Israeli Video Tweeting Startup Blocked by Twitter Just after Taking Off

“Twitter's move here shows how significant meerkat has become.”

Meerkat

Israeli startup Meerkat, which offers an app that allows Twitter users to stream video of themselves or their surroundings to their followers, has been blocked by Twitter.

Meerkat, which was developed by Israeli tech firm Life on Air, co-founded by CEO Ben Rubin, 27, VP Product Uri Haramati, 35, and CTO Itai Danino, 29, is based in Tel Aviv and only allows users of its app to live stream their videos.

The videos are not stored on a cloud, but users can keep their own copies.

But with only two hours’ notice, Twitter blocked the startup from accessing its social graph this week. Twitter made the move because the company plans on offering the same service to its users. It also did so less than one week after the service went live.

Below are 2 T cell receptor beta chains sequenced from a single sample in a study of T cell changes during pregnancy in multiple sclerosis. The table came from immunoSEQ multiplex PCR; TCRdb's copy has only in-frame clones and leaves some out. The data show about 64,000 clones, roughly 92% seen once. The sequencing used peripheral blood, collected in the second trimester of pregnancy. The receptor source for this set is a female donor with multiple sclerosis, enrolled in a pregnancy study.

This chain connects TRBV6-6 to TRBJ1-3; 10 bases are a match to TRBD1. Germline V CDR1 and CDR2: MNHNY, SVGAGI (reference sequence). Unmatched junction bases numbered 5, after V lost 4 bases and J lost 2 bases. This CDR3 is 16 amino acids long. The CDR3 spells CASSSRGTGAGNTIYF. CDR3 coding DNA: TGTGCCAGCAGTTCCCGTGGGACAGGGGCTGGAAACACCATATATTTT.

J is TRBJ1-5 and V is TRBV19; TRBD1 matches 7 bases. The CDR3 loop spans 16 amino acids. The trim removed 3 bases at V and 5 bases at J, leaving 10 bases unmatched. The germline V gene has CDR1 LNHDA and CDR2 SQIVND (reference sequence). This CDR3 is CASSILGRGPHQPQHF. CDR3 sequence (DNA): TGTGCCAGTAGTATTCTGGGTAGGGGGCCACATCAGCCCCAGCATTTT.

While Meerkat will still be able to use Twitter to promote itself and provide its services, it will, of course, be more difficult for the startup to operate.

Ben Rubin, however, is not concerned. He told an audience in Texas at the South by South West festival in Austin, “We never wanted to build a graph on top of Twitter.”

“We definitely knew that Twitter would be upset at some point. We didn’t know that Twitter would buy in another company in the space, [nor] that they would do it so soon. It’s just a little bit harder for us to build a community around new uses. We’ve already put some solutions in place.”

Rubin feels that Twitter should have given his company at least a full week notice ahead of making this move.

Before the conference Rubin has tweeted about Twitter’s move:

“Twitter’s move here shows how significant meerkat has become.”

“This is a small bump for meerkat – a product built in only 8 weeks by one person.”

“And a sad day for the Twitter developer community who build amazing products that help us connect with each other.”

And, “lastly, THIS is just the beginning for Meerkat. –The revolution will be live streamed.

But if Twitter does offer its users the same kind of service at some point in the near future then Rubin and his partners will definitely need to go back to the drawing board. Obviously no Twitter user will need an outside company to provide him with the same services that Twitter offers.

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